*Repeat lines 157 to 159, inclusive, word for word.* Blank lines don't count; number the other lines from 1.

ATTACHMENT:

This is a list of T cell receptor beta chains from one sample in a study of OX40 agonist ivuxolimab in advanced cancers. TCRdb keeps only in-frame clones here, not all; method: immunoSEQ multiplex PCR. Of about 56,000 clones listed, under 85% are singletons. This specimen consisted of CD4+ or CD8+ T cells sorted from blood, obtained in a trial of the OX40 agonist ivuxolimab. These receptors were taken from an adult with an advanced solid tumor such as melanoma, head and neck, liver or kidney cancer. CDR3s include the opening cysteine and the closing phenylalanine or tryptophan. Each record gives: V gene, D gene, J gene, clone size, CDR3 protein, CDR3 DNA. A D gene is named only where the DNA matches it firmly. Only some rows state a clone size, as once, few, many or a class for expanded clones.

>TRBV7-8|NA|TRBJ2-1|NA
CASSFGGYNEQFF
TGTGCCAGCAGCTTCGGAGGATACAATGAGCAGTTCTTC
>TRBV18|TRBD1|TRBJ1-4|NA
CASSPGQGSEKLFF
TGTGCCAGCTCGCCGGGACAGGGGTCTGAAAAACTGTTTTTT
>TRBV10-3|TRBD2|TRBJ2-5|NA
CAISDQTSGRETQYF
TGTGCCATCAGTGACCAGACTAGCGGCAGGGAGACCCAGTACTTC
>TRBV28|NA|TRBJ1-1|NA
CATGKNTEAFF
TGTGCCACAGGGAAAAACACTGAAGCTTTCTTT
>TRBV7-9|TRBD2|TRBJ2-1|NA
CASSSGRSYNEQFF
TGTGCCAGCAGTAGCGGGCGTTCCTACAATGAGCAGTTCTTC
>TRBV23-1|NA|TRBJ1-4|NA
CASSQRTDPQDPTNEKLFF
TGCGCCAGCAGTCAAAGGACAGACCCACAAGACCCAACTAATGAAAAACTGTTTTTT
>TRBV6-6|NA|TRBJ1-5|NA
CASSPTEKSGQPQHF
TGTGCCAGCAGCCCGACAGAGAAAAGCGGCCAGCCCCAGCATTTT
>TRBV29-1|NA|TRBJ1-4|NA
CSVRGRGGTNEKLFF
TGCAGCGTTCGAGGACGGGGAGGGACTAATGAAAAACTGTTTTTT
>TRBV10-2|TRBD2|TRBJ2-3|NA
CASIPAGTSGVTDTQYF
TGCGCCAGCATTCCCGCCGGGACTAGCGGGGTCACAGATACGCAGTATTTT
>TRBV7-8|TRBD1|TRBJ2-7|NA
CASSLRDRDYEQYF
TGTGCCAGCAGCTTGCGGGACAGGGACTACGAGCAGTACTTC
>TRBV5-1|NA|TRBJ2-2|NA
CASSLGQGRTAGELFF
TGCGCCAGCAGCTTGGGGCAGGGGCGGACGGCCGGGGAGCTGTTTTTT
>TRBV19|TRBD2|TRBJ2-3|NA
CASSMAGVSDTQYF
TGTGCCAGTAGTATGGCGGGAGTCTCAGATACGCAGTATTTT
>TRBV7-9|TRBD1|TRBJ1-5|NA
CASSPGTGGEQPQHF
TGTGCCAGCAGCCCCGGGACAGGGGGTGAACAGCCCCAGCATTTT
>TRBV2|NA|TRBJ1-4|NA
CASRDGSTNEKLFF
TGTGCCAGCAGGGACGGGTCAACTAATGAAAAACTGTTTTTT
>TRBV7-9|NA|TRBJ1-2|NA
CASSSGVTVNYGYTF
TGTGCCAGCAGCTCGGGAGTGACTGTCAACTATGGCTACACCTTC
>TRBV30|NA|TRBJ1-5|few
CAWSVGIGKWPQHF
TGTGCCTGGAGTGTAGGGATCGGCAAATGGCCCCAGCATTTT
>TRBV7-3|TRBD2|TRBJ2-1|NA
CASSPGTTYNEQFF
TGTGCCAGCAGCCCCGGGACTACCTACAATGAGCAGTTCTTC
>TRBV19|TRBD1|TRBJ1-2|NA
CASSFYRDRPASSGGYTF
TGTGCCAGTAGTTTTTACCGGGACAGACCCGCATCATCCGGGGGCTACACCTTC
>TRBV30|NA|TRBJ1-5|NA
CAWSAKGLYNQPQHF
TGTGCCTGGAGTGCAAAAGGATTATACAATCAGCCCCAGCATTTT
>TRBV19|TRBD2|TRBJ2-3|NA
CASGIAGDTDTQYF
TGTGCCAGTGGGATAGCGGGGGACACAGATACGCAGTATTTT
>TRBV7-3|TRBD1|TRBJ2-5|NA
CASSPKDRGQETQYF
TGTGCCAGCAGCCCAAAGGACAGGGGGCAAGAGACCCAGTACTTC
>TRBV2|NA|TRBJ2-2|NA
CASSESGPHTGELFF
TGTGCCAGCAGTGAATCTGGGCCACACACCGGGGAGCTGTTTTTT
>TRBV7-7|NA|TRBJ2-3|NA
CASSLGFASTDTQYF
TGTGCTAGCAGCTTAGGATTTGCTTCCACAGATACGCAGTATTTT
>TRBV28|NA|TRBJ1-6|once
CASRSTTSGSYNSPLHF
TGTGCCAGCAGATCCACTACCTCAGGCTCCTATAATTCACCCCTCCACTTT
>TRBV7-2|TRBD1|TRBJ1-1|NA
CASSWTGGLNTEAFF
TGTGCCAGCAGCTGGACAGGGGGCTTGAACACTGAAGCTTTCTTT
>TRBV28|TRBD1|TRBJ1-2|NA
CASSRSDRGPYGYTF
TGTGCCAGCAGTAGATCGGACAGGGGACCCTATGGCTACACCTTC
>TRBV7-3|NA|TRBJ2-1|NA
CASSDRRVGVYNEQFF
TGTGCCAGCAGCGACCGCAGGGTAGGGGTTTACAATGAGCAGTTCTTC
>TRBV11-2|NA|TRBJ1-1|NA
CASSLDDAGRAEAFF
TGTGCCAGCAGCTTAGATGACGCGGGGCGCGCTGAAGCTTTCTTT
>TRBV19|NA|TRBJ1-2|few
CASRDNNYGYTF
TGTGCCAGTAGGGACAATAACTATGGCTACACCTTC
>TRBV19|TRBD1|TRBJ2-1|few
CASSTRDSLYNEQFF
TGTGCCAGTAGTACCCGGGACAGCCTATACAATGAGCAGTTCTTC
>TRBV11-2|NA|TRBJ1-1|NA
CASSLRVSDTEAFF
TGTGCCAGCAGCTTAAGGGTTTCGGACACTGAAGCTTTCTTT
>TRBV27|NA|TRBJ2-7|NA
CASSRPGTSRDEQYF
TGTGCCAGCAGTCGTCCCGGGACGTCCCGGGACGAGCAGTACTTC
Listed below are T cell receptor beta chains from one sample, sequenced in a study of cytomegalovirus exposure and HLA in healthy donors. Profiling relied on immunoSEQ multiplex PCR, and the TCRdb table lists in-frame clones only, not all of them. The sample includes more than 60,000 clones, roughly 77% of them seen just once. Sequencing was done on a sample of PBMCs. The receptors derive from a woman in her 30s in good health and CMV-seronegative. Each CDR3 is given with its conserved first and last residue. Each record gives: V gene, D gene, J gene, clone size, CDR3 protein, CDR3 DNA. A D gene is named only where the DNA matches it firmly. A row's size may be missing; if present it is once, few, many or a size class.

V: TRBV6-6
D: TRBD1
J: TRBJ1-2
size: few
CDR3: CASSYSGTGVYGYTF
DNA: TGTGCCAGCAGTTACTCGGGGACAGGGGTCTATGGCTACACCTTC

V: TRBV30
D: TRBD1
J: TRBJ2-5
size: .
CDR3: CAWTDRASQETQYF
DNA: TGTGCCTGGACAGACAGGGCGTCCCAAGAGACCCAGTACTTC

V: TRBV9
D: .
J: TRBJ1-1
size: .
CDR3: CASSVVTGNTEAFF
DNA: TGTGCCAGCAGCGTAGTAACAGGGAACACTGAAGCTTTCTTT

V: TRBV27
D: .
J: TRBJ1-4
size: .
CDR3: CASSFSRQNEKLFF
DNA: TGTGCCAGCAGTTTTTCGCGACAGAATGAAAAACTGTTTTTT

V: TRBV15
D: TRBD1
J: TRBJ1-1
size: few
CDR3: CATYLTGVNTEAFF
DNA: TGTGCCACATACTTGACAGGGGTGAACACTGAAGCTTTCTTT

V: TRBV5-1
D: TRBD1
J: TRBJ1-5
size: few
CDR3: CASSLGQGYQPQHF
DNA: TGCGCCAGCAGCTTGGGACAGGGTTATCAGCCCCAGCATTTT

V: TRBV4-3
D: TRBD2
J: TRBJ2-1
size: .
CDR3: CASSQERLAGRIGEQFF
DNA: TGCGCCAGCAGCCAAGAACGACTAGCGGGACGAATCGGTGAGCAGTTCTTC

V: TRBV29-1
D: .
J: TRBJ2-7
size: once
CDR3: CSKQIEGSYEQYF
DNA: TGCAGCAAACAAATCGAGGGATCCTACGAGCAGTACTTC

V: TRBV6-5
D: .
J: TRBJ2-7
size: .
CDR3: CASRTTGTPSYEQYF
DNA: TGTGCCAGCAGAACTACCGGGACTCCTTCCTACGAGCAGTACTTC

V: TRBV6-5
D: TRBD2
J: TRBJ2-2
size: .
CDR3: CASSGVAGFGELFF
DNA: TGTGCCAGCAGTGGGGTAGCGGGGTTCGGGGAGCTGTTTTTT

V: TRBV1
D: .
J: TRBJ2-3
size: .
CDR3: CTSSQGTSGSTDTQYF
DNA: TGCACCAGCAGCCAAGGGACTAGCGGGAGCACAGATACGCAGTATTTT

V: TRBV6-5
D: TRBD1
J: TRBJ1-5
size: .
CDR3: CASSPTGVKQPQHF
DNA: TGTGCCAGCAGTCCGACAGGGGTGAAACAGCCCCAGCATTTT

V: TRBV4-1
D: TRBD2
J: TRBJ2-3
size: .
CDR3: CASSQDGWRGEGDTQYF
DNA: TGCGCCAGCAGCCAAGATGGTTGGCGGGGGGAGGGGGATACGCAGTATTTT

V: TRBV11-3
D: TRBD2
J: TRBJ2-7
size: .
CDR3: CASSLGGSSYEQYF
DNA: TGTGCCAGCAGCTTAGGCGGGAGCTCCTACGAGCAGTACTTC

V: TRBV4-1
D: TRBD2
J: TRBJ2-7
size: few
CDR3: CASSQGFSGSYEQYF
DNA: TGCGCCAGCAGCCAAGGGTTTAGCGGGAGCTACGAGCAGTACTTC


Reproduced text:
CDR3: CASSGVAGFGELFF
DNA: TGTGCCAGCAGTGGGGTAGCGGGGTTCGGGGAGCTGTTTTTT

V: TRBV1